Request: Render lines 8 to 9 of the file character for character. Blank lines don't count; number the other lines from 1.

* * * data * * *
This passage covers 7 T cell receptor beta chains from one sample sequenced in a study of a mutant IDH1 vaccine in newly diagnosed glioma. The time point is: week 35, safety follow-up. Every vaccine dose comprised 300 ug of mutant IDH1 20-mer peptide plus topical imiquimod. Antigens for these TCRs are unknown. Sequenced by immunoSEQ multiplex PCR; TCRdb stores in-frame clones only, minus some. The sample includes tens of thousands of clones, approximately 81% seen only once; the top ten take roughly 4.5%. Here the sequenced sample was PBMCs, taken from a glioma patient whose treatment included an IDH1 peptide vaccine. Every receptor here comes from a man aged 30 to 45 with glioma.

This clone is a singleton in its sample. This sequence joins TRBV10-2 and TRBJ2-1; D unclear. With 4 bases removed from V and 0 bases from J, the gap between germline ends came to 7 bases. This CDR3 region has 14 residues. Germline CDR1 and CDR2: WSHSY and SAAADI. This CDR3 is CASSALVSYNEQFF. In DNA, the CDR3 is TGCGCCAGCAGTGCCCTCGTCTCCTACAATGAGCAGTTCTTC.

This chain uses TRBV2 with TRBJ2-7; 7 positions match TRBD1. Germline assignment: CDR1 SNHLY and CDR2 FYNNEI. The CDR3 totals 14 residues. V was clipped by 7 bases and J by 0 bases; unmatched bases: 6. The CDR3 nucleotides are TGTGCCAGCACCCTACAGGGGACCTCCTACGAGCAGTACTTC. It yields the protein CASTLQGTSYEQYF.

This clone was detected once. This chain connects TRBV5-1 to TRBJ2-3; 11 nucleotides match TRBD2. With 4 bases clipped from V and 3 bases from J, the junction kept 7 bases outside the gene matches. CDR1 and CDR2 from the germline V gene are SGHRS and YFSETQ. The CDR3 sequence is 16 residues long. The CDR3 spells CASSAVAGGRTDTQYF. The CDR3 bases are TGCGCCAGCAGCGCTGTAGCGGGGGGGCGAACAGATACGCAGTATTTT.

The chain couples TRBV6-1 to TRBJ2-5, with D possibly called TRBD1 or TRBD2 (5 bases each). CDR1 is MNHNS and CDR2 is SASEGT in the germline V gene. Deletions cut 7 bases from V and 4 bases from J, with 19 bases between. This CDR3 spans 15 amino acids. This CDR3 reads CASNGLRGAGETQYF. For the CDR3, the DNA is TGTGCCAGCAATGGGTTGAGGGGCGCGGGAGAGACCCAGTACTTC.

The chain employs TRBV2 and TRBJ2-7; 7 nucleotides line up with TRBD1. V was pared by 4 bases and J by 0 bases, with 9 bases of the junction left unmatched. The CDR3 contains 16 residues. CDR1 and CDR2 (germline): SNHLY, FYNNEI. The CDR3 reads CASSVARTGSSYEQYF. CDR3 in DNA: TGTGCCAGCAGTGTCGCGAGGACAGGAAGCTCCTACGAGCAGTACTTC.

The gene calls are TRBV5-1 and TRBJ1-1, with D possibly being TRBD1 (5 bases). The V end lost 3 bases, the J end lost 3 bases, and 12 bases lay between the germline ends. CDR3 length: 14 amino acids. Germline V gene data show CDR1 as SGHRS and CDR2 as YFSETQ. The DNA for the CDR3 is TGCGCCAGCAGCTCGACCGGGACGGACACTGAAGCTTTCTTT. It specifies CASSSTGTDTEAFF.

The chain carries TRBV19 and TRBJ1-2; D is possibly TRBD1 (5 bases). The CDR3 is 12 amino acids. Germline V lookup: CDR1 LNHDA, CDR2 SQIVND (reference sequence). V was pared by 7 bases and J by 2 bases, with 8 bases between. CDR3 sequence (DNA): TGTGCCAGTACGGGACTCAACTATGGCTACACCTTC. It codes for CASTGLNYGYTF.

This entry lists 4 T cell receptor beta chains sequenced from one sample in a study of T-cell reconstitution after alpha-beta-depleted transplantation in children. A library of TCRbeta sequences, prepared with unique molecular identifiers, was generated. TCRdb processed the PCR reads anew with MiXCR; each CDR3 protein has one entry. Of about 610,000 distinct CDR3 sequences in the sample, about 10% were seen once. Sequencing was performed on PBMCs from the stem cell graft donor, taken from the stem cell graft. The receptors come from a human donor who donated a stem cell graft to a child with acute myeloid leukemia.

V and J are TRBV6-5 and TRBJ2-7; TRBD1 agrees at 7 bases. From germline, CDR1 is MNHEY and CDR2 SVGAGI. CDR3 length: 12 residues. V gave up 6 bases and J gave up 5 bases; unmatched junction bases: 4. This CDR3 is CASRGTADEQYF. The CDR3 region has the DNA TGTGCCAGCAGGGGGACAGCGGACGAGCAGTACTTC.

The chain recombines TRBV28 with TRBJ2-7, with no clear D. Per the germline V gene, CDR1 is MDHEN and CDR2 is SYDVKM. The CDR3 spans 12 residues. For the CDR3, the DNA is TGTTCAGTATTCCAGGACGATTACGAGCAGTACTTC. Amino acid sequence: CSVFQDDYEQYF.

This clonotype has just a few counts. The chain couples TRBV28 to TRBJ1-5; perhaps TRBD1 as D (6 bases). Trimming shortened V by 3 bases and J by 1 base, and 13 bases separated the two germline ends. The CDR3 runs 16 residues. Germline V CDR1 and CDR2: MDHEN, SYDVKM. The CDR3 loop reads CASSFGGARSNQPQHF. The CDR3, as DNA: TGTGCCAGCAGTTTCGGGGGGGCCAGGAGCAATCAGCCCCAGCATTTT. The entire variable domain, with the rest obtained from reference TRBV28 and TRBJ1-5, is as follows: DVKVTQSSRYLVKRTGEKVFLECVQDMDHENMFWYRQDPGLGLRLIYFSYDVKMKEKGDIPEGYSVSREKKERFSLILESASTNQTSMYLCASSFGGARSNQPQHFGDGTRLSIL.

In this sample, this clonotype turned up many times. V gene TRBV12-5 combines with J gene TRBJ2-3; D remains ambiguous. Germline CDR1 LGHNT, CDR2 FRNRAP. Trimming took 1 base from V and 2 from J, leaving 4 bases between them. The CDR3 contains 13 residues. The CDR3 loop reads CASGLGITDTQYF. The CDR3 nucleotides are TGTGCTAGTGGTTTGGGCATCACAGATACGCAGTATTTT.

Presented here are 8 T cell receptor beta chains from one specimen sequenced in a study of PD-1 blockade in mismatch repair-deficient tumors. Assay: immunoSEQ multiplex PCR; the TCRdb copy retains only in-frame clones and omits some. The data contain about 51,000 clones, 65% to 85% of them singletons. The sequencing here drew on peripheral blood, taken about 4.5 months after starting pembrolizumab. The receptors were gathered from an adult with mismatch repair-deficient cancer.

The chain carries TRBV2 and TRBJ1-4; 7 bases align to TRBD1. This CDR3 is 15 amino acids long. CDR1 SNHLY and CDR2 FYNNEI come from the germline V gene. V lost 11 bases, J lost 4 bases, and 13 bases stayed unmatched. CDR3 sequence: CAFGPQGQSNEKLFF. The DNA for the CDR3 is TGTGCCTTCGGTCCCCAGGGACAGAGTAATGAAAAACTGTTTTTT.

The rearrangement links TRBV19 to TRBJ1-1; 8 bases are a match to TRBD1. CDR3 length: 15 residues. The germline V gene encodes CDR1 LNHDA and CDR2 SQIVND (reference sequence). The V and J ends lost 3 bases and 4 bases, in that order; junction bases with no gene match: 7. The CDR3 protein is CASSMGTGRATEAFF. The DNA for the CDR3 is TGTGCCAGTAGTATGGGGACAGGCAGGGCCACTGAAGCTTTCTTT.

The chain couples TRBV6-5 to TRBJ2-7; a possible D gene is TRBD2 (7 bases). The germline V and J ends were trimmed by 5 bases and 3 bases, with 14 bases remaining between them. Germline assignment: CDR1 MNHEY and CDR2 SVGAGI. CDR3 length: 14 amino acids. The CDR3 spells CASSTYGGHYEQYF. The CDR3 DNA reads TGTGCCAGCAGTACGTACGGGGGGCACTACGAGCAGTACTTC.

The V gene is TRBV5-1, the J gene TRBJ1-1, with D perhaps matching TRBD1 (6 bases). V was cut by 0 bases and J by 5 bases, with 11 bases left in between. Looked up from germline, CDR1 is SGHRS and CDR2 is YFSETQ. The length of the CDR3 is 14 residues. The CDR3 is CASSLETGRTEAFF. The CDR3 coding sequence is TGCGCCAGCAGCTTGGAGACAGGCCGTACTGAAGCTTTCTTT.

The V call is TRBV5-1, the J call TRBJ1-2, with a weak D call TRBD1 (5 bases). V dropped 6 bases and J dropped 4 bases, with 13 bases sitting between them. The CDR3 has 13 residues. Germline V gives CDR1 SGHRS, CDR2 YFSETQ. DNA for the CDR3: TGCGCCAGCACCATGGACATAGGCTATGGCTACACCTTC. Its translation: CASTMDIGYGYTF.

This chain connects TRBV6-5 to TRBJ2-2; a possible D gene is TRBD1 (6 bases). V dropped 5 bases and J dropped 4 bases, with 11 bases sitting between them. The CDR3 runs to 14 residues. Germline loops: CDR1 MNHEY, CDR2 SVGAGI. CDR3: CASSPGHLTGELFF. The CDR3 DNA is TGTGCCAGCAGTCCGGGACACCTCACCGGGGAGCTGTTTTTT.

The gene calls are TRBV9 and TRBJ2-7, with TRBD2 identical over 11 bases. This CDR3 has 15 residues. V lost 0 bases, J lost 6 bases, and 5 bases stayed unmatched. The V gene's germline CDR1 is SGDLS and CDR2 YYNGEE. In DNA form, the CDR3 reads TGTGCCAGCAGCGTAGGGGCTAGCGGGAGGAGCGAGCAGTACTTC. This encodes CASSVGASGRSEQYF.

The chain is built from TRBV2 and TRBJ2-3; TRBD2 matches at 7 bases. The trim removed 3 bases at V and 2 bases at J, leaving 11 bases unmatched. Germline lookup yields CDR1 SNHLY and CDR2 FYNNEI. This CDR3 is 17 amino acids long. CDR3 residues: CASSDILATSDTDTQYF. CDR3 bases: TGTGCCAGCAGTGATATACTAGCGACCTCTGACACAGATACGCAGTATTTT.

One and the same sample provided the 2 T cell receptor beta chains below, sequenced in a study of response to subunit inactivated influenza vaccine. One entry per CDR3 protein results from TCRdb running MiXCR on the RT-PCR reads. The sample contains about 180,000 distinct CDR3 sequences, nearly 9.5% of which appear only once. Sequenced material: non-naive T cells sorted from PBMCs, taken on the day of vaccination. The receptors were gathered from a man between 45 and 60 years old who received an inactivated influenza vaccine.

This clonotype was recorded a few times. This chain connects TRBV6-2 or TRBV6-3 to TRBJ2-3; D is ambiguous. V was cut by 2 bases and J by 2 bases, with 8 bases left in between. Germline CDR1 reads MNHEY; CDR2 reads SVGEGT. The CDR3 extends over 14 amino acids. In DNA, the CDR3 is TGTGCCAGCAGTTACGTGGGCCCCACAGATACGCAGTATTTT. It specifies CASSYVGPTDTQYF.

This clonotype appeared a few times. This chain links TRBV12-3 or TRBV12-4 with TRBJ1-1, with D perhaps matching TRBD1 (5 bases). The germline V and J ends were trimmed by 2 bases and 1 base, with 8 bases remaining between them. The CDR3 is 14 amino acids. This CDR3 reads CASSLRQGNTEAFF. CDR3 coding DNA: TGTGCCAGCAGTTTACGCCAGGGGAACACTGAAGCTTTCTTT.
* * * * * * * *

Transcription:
The chain carries TRBV19 and TRBJ1-2; D is possibly TRBD1 (5 bases). The CDR3 is 12 amino acids. Germline V lookup: CDR1 LNHDA, CDR2 SQIVND (reference sequence). V was pared by 7 bases and J by 2 bases, with 8 bases between. CDR3 sequence (DNA): TGTGCCAGTACGGGACTCAACTATGGCTACACCTTC. It codes for CASTGLNYGYTF.

This entry lists 4 T cell receptor beta chains sequenced from one sample in a study of T-cell reconstitution after alpha-beta-depleted transplantation in children. A library of TCRbeta sequences, prepared with unique molecular identifiers, was generated. TCRdb processed the PCR reads anew with MiXCR; each CDR3 protein has one entry. Of about 610,000 distinct CDR3 sequences in the sample, about 10% were seen once. Sequencing was performed on PBMCs from the stem cell graft donor, taken from the stem cell graft. The receptors come from a human donor who donated a stem cell graft to a child with acute myeloid leukemia.